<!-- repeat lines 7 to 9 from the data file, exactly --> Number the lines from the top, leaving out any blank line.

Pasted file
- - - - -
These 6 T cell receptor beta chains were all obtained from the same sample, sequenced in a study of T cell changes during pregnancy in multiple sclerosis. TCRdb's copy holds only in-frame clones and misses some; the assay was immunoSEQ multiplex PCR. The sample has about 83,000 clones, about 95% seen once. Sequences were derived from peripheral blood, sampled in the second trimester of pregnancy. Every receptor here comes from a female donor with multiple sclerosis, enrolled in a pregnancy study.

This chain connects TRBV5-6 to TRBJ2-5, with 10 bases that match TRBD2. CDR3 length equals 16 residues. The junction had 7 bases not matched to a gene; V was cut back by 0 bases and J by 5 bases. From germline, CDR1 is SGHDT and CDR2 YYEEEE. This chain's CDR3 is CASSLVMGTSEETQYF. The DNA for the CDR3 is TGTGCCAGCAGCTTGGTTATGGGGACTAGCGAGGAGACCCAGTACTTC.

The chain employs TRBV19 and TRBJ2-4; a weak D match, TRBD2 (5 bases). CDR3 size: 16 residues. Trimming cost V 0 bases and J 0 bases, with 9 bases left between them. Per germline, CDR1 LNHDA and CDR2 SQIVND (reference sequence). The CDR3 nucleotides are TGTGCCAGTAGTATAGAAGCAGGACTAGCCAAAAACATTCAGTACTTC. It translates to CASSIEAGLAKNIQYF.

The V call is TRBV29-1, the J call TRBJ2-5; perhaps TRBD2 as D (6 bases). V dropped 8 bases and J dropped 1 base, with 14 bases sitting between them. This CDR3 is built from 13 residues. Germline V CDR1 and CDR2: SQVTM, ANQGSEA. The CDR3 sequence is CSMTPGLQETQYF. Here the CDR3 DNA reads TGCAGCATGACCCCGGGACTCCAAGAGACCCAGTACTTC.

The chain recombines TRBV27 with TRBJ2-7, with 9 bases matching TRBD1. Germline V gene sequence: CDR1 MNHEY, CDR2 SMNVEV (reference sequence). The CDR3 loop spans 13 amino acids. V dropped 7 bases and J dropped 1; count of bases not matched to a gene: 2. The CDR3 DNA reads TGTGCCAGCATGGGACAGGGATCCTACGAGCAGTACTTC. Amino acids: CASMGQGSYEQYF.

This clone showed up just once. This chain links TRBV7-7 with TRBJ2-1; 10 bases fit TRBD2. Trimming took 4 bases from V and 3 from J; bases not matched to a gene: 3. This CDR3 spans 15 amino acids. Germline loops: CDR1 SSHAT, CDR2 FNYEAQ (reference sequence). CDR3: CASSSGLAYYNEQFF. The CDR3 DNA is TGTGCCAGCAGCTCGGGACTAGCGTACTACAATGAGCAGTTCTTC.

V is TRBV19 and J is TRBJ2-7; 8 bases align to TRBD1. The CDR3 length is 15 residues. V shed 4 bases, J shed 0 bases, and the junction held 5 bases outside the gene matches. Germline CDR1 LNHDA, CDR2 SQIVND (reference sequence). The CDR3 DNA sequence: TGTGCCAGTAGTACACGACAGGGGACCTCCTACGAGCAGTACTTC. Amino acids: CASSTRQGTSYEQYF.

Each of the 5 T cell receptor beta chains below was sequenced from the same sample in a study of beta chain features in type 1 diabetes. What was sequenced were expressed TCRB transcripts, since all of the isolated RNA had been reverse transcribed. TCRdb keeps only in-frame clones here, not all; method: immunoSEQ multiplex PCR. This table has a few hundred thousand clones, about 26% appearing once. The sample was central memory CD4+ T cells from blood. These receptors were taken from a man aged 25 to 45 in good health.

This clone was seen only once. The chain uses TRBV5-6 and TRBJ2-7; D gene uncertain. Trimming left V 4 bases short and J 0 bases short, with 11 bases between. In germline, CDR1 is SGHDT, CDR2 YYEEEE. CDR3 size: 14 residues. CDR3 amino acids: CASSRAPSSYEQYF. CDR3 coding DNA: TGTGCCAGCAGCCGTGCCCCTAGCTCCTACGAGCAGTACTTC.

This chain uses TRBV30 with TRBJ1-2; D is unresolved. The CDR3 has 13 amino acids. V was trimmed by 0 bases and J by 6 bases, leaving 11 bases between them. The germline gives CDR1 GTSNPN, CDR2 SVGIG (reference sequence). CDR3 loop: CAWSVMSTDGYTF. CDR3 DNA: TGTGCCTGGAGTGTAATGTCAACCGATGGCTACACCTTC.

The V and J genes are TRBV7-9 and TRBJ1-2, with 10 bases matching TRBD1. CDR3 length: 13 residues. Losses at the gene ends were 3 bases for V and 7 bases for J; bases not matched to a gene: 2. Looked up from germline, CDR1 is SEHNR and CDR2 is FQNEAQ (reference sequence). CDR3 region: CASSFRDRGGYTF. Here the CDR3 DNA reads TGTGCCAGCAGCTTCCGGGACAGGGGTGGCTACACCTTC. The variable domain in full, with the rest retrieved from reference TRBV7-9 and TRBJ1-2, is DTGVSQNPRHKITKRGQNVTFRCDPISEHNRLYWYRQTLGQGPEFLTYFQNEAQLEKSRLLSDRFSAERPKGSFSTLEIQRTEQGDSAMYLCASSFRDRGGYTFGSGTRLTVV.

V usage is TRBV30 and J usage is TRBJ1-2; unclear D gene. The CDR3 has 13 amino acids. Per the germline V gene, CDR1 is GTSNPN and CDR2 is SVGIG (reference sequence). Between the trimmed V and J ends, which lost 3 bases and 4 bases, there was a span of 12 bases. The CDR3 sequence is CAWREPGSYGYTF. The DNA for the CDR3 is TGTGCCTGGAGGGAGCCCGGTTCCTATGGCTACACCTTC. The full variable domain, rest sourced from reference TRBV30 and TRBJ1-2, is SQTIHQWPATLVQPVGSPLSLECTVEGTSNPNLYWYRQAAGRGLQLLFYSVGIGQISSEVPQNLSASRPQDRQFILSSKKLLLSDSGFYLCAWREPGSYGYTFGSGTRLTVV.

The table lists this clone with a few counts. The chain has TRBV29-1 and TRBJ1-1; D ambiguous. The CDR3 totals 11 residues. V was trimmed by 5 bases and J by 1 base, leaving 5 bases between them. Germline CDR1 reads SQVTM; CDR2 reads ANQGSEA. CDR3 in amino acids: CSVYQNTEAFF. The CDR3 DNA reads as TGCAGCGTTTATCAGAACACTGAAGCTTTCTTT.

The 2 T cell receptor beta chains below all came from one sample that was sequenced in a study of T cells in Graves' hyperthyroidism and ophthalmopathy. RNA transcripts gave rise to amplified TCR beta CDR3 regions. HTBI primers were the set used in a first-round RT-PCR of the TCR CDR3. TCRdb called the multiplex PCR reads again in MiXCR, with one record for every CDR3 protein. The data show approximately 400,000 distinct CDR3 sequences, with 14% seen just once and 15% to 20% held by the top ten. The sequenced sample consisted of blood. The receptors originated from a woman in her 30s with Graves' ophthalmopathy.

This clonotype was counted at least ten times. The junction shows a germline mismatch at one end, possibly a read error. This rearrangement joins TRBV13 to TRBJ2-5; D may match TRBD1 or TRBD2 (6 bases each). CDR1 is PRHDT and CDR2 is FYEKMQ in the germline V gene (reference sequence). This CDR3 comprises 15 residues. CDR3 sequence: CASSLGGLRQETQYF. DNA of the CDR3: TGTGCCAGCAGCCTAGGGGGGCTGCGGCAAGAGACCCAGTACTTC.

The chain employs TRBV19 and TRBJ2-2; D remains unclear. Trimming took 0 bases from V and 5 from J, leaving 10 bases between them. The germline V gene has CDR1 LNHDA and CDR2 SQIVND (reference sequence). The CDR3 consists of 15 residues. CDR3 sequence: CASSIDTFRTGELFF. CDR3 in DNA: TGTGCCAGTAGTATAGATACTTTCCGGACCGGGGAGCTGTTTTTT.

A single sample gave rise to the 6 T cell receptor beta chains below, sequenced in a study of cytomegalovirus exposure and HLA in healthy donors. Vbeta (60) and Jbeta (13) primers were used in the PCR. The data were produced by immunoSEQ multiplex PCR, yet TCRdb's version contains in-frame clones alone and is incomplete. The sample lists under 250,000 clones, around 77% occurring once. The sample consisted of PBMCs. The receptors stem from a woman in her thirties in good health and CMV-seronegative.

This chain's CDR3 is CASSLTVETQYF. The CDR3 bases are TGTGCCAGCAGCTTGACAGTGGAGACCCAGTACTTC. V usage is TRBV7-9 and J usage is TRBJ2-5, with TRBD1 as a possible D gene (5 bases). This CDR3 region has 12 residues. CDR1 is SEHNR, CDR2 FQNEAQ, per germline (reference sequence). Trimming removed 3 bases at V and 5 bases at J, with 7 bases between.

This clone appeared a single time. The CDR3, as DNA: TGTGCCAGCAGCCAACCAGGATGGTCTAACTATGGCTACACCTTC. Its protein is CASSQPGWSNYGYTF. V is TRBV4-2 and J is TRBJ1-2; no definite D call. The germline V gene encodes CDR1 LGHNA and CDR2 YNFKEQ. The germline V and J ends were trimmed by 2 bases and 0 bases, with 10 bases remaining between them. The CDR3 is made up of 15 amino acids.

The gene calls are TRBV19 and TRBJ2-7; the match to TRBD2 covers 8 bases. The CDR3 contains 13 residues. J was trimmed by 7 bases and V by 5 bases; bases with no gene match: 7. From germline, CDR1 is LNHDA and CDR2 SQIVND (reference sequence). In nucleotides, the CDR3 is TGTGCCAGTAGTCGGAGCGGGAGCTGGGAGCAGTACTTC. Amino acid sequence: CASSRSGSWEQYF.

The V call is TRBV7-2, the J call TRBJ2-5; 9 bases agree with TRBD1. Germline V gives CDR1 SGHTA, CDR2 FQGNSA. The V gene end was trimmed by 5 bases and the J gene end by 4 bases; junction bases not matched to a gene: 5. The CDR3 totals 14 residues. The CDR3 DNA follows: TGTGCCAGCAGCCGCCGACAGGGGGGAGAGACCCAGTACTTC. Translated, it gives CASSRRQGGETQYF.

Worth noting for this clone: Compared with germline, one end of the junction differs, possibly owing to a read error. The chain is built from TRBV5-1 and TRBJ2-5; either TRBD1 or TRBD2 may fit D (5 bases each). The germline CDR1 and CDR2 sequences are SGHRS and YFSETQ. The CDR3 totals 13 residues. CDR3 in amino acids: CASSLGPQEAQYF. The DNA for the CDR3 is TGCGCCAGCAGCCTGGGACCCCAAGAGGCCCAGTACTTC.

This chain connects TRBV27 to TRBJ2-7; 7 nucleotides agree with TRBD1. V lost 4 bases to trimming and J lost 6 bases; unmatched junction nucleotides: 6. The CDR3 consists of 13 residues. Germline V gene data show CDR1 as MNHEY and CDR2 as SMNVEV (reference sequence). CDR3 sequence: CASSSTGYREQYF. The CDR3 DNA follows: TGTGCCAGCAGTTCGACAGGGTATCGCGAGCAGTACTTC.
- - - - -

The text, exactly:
V is TRBV19 and J is TRBJ2-7; 8 bases align to TRBD1. The CDR3 length is 15 residues. V shed 4 bases, J shed 0 bases, and the junction held 5 bases outside the gene matches. Germline CDR1 LNHDA, CDR2 SQIVND (reference sequence). The CDR3 DNA sequence: TGTGCCAGTAGTACACGACAGGGGACCTCCTACGAGCAGTACTTC. Amino acids: CASSTRQGTSYEQYF.

Each of the 5 T cell receptor beta chains below was sequenced from the same sample in a study of beta chain features in type 1 diabetes. What was sequenced were expressed TCRB transcripts, since all of the isolated RNA had been reverse transcribed. TCRdb keeps only in-frame clones here, not all; method: immunoSEQ multiplex PCR. This table has a few hundred thousand clones, about 26% appearing once. The sample was central memory CD4+ T cells from blood. These receptors were taken from a man aged 25 to 45 in good health.

This clone was seen only once. The chain uses TRBV5-6 and TRBJ2-7; D gene uncertain. Trimming left V 4 bases short and J 0 bases short, with 11 bases between. In germline, CDR1 is SGHDT, CDR2 YYEEEE. CDR3 size: 14 residues. CDR3 amino acids: CASSRAPSSYEQYF. CDR3 coding DNA: TGTGCCAGCAGCCGTGCCCCTAGCTCCTACGAGCAGTACTTC.